Common Fungicide Adds to Growing List of Pesticides Linked to Gastrointestinal and Microbiome Damage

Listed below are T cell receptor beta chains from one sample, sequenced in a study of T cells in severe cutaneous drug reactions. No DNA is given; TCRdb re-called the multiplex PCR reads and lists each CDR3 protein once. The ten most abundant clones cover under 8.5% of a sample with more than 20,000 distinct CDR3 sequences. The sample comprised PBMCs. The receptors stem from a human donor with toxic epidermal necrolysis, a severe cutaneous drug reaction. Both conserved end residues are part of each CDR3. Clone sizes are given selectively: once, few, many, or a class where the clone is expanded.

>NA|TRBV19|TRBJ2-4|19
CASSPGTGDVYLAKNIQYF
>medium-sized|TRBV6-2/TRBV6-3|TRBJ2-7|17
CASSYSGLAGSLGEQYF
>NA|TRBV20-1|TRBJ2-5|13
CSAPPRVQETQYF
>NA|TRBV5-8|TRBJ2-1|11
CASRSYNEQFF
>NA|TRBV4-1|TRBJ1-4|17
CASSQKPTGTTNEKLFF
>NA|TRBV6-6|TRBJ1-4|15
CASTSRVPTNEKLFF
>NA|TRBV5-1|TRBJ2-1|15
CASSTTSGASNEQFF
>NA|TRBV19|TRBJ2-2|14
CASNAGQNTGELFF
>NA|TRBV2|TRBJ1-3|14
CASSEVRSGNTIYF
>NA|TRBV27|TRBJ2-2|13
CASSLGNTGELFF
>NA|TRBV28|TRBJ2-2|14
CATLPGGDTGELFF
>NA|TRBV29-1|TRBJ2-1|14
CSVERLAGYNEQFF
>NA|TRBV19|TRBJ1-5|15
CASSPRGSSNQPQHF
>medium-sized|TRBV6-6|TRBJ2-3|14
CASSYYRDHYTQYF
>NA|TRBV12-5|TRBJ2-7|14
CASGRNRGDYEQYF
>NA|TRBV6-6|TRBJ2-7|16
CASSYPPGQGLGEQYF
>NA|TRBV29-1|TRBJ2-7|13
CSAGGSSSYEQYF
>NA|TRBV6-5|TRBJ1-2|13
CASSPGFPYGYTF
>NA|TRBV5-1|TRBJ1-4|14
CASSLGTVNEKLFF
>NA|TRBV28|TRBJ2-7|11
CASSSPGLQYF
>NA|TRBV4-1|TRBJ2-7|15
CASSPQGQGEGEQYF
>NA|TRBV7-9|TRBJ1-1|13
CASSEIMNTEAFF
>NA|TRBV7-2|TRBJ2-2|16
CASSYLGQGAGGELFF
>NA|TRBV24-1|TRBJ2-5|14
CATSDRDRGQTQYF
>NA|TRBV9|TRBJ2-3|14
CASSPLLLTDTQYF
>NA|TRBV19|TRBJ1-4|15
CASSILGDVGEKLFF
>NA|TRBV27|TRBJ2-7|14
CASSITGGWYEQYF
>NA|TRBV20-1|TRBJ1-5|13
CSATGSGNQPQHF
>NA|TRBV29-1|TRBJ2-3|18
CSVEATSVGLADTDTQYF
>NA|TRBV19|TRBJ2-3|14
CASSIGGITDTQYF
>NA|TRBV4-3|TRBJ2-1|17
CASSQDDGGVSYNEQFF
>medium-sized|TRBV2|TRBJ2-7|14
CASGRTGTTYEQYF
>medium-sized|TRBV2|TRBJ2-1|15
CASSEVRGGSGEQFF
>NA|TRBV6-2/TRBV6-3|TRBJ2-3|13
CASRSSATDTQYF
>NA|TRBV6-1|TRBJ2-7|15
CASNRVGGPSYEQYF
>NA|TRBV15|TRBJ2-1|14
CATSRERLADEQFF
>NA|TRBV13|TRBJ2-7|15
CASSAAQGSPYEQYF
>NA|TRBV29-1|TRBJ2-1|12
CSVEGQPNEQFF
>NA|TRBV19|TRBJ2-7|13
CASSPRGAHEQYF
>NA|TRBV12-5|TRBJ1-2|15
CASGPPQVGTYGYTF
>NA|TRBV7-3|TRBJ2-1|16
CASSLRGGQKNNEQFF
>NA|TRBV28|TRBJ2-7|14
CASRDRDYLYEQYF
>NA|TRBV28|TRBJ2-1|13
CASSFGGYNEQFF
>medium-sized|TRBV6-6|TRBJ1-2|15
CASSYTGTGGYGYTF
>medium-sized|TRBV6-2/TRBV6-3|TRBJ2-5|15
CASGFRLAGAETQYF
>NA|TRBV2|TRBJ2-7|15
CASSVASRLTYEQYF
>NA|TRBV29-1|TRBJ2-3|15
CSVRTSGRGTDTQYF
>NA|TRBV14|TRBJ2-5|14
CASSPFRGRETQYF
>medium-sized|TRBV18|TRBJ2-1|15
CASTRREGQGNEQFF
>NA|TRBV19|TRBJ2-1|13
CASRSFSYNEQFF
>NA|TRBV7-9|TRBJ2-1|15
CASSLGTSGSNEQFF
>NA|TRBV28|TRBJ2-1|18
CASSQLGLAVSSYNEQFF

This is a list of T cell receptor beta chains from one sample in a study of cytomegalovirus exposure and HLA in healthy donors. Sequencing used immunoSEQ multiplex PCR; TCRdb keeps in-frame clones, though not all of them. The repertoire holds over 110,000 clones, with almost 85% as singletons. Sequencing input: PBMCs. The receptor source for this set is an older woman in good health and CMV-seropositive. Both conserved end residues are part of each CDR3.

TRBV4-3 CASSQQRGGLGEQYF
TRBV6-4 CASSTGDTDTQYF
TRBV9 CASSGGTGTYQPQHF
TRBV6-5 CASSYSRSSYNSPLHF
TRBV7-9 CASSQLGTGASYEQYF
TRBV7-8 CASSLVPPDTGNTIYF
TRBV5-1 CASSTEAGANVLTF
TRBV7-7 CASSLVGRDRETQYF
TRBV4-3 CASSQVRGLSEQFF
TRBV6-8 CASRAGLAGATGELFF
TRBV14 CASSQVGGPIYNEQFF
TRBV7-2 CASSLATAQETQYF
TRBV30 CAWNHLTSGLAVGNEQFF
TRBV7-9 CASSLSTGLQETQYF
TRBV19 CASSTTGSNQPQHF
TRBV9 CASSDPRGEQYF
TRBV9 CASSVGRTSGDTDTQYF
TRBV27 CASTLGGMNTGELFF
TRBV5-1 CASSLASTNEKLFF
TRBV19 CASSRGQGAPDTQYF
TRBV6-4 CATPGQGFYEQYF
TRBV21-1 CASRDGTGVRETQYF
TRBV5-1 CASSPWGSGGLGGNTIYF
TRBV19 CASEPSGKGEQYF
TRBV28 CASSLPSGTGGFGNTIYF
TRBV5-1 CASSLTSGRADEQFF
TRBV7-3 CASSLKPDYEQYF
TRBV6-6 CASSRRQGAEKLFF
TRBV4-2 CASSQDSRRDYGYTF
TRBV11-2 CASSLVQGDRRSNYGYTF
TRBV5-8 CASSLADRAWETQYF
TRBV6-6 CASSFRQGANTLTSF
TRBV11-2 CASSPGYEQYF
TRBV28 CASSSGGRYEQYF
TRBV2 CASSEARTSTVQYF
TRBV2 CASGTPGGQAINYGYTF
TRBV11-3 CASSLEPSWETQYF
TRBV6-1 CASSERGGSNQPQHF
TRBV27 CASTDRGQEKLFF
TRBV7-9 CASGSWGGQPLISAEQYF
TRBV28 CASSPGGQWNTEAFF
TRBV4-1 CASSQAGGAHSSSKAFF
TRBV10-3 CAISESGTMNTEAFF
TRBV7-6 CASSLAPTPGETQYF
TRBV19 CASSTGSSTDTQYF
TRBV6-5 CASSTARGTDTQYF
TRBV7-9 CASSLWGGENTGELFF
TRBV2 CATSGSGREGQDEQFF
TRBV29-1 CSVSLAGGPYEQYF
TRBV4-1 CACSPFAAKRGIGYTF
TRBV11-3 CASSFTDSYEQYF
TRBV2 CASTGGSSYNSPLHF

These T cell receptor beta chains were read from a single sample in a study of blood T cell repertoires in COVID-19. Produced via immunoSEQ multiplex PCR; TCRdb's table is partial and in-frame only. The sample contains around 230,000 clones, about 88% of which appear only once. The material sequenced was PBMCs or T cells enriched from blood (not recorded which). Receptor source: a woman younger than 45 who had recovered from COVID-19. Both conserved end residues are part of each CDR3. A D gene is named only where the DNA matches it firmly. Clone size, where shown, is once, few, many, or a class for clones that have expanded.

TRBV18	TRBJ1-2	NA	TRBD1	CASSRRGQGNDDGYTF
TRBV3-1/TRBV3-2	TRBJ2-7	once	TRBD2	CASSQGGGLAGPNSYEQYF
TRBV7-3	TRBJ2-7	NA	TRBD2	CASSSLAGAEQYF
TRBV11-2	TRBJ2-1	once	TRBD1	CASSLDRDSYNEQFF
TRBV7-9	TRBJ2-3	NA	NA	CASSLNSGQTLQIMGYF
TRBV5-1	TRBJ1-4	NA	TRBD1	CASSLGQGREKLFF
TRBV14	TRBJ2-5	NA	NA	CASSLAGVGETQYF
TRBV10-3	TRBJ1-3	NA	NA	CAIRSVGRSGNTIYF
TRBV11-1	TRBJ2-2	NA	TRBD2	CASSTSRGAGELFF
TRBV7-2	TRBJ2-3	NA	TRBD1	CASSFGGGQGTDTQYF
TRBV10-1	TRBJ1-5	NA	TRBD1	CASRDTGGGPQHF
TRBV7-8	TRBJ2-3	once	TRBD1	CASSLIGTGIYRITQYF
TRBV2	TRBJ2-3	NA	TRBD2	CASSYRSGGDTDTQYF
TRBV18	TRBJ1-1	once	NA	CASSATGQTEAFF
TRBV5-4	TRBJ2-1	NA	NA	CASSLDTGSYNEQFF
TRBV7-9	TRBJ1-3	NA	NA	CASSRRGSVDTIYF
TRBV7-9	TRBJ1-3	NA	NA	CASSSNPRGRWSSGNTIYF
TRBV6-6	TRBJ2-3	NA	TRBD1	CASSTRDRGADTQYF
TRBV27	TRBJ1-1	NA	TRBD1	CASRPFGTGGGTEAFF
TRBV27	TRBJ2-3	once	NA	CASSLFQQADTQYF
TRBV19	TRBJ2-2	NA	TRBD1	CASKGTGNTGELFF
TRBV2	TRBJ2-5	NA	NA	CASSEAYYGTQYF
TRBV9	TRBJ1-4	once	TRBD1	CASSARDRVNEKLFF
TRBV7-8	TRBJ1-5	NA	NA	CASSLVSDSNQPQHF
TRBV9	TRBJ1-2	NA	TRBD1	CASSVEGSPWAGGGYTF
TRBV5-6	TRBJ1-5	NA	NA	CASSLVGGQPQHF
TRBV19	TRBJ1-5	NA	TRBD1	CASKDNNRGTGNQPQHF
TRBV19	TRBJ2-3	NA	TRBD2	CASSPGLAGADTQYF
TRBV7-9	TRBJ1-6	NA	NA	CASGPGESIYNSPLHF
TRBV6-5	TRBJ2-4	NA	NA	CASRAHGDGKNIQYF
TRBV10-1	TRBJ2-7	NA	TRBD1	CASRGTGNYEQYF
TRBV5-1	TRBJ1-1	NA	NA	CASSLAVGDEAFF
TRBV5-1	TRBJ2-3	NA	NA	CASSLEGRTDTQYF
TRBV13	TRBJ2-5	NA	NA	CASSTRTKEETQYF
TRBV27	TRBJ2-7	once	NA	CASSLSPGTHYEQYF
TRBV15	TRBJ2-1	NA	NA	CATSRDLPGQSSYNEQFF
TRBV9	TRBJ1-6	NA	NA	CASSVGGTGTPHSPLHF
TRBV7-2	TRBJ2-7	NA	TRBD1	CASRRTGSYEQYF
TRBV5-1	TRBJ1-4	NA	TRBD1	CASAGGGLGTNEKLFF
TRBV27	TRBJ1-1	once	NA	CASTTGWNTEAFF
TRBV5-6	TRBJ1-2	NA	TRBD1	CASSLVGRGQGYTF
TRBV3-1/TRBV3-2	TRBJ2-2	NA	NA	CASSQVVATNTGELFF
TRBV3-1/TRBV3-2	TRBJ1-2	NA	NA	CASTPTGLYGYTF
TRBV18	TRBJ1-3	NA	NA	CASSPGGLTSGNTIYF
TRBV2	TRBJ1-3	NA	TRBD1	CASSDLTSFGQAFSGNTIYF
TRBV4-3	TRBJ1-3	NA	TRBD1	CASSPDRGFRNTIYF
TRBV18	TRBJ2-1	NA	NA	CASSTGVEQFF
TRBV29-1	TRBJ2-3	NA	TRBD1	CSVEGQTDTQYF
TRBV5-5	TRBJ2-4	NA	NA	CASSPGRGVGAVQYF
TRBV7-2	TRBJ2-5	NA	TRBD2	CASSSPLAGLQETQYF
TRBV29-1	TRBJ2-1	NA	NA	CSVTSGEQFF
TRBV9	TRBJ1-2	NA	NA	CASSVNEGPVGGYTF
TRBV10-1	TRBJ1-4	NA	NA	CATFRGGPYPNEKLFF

(Beyond Pesticides, January 26, 2023) A study published in Food Safety and Toxicology finds that the widely used fungicide azoxystrobin (AZO), used in food production and turf management, can disrupt the function of the intestinal (colonic) barrier responsible for the absorption of nutrients and defense against harmful substances. This and other similar data are important because the U.S. Environmental Protection Agency (EPA), with its required pesticide testing protocol, says that the chemical has “low acute and chronic toxicity to humans, birds, mammals, and bees,” and speaks to the need for the agency to modernize its registration requirements. [The agency does note that AZO is “is highly toxic to freshwater fish, freshwater invertebrates, and estuarine/marine fish, and very highly toxic to estuarine/marine invertebrates.] AZO is a broad-spectrum chemical used in wheat, barley, oats, rye, soya, cotton, rice, strawberry, peas, beans, onions, and a long list of other vegetables, as well as on lawns and golf courses, on a range of fungal diseases. The intestinal (colonic) barrier prevents the internal environment from damage caused by exogenous toxins to ensure internal homeostasis, impeding incidences of systemic inflammatory response syndrome (SIRS), sepsis, and multiple organ dysfunction syndrome (MODS). The intestines host a group of microorganisms that form […]